The Securities and Exchange Commission has charged Bank of America Corporation with violating the internal controls and recordkeeping provisions of the federal securities laws after the bank assumed a large portfolio of structured notes and other financial instruments as part of its acquisition of Merrill Lynch.

Bank of America agreed to pay a $7.65 million penalty to the SEC to settle the charges stemming from regulatory capital overstatements that it made due to its internal accounting control deficiencies and books and records failures.

Bank of America agreed to acquire Merrill Lynch in September 2008 for $50 billion as the financial crisis took on greater urgency. Federal officials feared that Merrill would collapse like Lehman Brothers and Bear Stearns as the venerable investment bank suffered from $52.2 billion in losses and write-downs stemming from the collapse of the subprime loan market, prompting its stock price to plunge over 80 percent from its highs in 2007.

Regulatory capital refers to the amount of capital that a bank must hold under applicable rules, and it is intended to provide a buffer against adverse market conditions. According to the SEC’s order instituting a settled administrative proceeding, at the time of its Merrill Lynch acquisition, Bank of America permissibly recorded the inherited notes at a discount to par. Bank of America was required to realize losses on the notes as they matured because it redeemed the notes at par. For the purposes of calculating and reporting its regulatory capital, the applicable rules required Bank of America to deduct the realized losses as they occurred.

However, according to the SEC’s order, by the time 90 percent of the notes had matured as of March 31, 2014, Bank of America had yet to deduct any of the realized losses from its regulatory capital. Therefore, with each passing fiscal quarter and fiscal year since 2009 as more and more notes matured, Bank of America overstated its regulatory capital by greater and greater amounts in its regulatory filings, eventually reaching billions of dollars.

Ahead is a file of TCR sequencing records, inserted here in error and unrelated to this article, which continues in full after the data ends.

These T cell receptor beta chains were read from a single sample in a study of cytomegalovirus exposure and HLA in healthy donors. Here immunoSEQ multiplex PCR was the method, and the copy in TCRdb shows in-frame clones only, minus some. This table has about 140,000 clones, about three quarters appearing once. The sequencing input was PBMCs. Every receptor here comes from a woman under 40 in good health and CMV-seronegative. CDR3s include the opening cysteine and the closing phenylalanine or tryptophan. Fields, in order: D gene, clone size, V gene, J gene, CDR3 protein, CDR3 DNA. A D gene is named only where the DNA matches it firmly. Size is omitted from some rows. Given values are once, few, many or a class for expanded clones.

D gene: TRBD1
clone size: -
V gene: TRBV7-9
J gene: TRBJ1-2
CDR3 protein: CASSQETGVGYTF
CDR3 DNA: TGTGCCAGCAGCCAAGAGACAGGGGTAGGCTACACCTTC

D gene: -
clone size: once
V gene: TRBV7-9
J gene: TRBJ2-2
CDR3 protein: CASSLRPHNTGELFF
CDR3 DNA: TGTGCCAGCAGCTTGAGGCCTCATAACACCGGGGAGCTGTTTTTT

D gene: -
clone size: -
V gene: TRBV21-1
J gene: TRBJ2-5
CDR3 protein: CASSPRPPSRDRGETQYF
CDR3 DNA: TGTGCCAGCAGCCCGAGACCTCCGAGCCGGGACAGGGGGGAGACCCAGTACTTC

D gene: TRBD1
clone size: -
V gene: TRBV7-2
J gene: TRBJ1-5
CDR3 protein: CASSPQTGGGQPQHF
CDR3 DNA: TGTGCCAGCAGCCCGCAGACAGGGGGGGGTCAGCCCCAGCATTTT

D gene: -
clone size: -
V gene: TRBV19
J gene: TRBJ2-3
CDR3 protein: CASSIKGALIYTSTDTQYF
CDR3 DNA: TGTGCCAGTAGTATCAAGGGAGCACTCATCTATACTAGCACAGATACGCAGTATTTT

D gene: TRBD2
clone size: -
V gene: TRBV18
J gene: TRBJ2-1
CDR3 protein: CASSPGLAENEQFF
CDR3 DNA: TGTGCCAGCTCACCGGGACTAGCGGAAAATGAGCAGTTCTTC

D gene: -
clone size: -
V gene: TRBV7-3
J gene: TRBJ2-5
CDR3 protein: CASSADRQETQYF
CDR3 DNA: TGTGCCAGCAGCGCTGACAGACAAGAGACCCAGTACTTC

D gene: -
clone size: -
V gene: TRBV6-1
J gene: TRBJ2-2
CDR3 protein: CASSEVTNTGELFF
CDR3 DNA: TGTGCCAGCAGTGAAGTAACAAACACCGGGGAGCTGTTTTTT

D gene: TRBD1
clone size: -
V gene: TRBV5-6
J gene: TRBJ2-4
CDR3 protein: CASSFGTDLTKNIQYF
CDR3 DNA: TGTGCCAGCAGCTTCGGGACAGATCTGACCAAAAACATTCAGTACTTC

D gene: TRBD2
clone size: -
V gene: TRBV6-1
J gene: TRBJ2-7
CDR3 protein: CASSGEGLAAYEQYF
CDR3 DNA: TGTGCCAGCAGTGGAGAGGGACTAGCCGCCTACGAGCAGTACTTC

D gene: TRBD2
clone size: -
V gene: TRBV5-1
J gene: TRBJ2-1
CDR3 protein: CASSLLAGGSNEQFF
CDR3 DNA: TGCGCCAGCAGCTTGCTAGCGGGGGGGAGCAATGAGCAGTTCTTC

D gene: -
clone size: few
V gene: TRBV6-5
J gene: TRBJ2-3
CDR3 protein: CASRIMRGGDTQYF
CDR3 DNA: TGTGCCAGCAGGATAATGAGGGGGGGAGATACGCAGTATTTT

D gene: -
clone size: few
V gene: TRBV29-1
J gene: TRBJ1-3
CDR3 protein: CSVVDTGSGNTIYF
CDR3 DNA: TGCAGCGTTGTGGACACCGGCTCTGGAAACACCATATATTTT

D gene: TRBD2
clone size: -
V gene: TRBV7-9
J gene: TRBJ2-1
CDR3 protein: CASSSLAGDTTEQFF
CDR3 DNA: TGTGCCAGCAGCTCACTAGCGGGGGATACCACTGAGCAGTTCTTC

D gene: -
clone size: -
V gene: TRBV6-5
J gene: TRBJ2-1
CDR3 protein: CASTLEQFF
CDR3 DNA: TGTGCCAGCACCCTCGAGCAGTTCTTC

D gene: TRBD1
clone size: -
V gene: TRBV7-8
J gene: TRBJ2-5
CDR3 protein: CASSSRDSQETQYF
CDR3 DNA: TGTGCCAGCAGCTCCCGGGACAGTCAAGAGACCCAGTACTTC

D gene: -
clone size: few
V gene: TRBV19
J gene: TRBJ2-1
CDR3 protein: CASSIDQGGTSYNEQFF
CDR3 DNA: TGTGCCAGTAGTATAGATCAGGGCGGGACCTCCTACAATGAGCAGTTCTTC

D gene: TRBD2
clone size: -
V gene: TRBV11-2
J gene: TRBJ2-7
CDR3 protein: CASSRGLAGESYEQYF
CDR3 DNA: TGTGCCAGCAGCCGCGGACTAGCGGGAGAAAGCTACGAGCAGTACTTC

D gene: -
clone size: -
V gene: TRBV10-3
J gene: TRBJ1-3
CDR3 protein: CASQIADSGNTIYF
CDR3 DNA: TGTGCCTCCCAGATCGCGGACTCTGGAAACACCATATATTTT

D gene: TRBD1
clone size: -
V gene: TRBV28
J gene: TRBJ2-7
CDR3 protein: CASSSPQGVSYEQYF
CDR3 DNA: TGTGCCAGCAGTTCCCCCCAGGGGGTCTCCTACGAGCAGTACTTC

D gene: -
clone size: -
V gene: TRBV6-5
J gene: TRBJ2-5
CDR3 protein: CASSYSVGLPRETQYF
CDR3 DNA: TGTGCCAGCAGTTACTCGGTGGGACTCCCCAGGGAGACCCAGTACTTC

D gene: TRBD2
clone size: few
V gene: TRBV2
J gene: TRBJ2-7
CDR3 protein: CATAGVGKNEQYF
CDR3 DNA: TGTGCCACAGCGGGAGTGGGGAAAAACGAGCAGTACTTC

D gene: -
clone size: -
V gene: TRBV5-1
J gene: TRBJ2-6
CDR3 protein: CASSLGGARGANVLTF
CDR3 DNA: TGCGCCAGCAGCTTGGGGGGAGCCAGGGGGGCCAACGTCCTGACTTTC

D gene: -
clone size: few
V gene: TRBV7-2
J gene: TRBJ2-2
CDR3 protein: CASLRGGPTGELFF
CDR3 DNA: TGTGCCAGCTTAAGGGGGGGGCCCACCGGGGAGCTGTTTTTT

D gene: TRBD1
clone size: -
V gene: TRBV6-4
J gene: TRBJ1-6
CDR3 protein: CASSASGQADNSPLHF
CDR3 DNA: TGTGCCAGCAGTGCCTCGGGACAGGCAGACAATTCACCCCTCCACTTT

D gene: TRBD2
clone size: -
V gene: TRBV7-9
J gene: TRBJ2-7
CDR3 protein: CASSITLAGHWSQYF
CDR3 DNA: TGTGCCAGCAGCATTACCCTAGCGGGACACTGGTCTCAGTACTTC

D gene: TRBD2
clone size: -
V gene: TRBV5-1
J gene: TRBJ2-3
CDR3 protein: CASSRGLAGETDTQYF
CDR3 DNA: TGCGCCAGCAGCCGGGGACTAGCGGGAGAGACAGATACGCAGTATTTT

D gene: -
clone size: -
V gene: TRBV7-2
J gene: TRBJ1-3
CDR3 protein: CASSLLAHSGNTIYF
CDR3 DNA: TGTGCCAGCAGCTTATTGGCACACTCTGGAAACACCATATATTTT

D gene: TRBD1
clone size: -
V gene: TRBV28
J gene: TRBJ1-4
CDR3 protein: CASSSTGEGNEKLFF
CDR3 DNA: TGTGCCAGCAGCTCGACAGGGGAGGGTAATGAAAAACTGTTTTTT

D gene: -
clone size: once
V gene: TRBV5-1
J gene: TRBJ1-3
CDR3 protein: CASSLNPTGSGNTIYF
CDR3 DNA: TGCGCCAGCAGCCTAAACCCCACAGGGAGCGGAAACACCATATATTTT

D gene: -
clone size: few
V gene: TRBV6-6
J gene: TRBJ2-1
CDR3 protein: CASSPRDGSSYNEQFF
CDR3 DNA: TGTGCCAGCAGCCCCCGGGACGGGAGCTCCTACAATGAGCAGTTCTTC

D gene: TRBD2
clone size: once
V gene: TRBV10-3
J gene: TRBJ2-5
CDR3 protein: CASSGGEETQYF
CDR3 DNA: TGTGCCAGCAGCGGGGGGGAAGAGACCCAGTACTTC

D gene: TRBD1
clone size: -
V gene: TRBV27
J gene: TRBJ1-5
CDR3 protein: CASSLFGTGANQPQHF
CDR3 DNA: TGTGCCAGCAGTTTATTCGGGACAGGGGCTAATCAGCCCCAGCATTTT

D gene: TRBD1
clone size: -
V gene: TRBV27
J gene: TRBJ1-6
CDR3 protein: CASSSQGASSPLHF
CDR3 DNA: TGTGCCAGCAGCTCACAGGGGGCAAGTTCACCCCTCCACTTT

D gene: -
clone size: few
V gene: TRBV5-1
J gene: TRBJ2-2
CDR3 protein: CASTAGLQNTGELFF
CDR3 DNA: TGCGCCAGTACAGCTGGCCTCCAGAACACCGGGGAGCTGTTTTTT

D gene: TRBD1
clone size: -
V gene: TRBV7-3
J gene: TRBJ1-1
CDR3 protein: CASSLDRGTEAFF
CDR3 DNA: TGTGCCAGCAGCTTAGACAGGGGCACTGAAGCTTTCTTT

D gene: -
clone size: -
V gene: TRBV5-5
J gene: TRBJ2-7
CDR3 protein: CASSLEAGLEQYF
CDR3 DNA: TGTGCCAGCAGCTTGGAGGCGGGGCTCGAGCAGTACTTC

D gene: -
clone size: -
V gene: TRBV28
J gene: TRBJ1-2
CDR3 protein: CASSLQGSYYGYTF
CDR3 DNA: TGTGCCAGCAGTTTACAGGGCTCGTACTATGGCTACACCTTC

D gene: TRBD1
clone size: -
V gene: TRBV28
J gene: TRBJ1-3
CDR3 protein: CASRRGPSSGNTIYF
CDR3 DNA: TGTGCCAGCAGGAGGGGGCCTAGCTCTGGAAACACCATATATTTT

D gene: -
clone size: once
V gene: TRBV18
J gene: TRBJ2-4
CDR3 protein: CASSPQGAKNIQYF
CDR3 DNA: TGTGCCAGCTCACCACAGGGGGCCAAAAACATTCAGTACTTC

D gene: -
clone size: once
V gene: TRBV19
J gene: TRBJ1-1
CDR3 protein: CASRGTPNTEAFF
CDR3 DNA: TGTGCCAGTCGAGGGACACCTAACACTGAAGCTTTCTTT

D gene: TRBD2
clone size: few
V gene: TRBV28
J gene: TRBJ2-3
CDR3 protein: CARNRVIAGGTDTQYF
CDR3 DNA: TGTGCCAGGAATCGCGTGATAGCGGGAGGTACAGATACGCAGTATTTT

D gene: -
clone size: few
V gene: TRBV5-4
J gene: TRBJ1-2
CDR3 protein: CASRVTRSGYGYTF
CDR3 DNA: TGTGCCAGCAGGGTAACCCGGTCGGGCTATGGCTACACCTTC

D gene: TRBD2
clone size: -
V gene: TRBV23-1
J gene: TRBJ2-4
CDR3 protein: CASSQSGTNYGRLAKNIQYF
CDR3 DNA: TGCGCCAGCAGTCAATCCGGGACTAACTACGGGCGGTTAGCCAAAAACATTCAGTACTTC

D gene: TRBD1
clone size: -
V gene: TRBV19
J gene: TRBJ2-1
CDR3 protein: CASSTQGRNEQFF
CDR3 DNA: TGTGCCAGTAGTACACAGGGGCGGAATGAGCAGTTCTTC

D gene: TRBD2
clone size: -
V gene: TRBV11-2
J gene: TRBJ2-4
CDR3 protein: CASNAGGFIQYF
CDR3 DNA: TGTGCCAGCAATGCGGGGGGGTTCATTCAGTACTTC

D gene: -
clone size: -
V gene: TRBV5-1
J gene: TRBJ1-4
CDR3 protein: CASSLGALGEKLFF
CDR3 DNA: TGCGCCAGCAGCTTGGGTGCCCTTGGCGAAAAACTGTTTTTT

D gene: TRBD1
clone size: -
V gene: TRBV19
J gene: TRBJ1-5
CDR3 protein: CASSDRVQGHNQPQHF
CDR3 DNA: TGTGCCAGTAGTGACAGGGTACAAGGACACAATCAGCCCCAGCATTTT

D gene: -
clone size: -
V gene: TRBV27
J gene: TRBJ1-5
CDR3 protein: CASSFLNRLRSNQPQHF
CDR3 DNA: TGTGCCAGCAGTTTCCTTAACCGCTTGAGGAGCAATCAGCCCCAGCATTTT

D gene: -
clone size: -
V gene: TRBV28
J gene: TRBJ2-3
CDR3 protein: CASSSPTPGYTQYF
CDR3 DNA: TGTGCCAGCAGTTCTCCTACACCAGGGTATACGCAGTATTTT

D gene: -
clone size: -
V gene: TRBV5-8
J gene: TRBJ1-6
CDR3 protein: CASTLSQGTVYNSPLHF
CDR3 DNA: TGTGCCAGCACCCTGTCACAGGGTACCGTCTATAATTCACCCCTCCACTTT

Bank of America internally discovered the regulatory capital overstatements in mid-April 2014. After analyzing the issue, it disclosed the overstatements in a Form 8-K filing on April 28, 2014. Besides correcting its regulatory capital figures in its Form 8-K filing, Bank of America cooperated with SEC staff during the investigation and voluntarily took steps to remediate the insufficiencies that led to the regulatory capital overstatements.

“Bank of America self-reported its regulatory capital overstatements, remediated the issues quickly, and cooperated in our investigation,” said Andrew J. Ceresney, director of the SEC’s Division of Enforcement, in a statement. “This penalty reflects credit for that cooperation, which allowed us to conduct our investigation efficiently and effectively.”

In addition to the $7.65 million penalty, the SEC’s order requires Bank of America to cease and desist from committing or causing any violations or future violations of the securities laws.

In August, Bank of America also agreed to pay a far steeper $16.65 billion penalty related to its acquisitions of Merrill Lynch and Countrywide Financial to resolve charges that it sold toxic mortgage-backed securities and other troubled financial products. The penalty, negotiated by federal and state officials at the SEC, the Justice Department, state attorneys general and other agencies, was the largest ever civil settlement for a single financial firm and included $9.65 billion in cash and $7 billion for consumer relief, such as for struggling homeowners. A portion of the compensatory payments are expected to be tax deductible.

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